But they achieved what the show set out to do - tell the story of the redemption of a group of strangers with intriguing and complicated backstories. The mysteries of the island, Jacob, MiB, Dharma, these were all primarily mechanisms to facilitate the telling of the the primary story about the characters - unique storytelling devices that helped flesh out the background and evolution of each person.

What I find interesting is that a lot of Lost fans WANTED the show to be about the storytelling devices - the mysteries - hence why they were disappointed when all of the mysteries didn't get resolved. It's like being a fan of a show, and loving a character who is just and occasional recurring guest star, and then being disappointed when the finale doesn't close the book on that character - but it was never about that character, and Lost was never really about the mysteries. Of course, they had to flesh out a good deal about the mysteries of the island for the context to make sense, and they really did do that. Would I have liked more explanation of some other stuff? Sure, as I was as intrigued by the mythology as anyone. But I was fine with what they did reveal, since the show wasn't about the mythology. And I felt 99% of the mysteries, even if unresolved on the show, can be pieced together pretty tightly with what they did reveal. By the way, how was the ending for the various characters on the on-island stories not conclusive? I don't get that perspective at all. Hurley and Ben stay and protect the island, and most of the rest escape on the plane and go on with their lives. Seems pretty conclusive to me.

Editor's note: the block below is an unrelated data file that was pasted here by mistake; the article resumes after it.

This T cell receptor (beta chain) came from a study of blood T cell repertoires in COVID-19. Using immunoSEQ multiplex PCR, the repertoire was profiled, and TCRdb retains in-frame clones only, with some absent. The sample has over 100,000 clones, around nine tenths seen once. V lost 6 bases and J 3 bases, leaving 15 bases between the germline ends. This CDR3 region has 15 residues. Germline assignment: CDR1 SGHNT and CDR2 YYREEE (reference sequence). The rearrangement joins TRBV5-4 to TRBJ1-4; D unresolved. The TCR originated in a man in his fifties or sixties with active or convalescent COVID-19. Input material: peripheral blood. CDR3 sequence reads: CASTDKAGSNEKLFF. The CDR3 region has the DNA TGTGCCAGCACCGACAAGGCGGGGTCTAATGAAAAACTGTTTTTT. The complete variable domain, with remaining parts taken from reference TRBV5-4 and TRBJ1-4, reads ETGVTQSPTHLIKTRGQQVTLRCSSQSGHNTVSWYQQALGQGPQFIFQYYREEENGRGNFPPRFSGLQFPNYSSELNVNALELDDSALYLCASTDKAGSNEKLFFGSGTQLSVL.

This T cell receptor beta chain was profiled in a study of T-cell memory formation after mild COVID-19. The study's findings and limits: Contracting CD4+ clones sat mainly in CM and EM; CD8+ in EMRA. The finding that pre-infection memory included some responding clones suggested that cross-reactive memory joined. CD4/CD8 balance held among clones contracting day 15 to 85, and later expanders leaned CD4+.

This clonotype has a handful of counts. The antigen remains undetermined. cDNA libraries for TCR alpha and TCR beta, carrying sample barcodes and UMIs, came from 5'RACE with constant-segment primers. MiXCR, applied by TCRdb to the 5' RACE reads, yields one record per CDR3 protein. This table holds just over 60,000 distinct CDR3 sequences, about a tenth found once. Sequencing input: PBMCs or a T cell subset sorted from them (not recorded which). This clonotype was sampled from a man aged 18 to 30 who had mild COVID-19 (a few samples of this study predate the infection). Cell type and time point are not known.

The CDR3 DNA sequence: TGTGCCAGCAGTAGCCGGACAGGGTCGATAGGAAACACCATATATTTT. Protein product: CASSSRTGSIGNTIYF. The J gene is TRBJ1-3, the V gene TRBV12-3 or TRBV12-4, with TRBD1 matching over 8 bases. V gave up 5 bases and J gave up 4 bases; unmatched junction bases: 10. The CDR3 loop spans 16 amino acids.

The FST was a brilliant storytelling device to bring closure to the characters, and one they clearly had planned from early on. If you were dissatisfied with the show, I think it may be because you wanted the show to be something it never was - a show ABOUT the strange mysteries on this island. It was a show about redemption for a group of troubled characters, with the mysterious island merely the backdrop and mechanism to tell the primary story. --jeffcutt72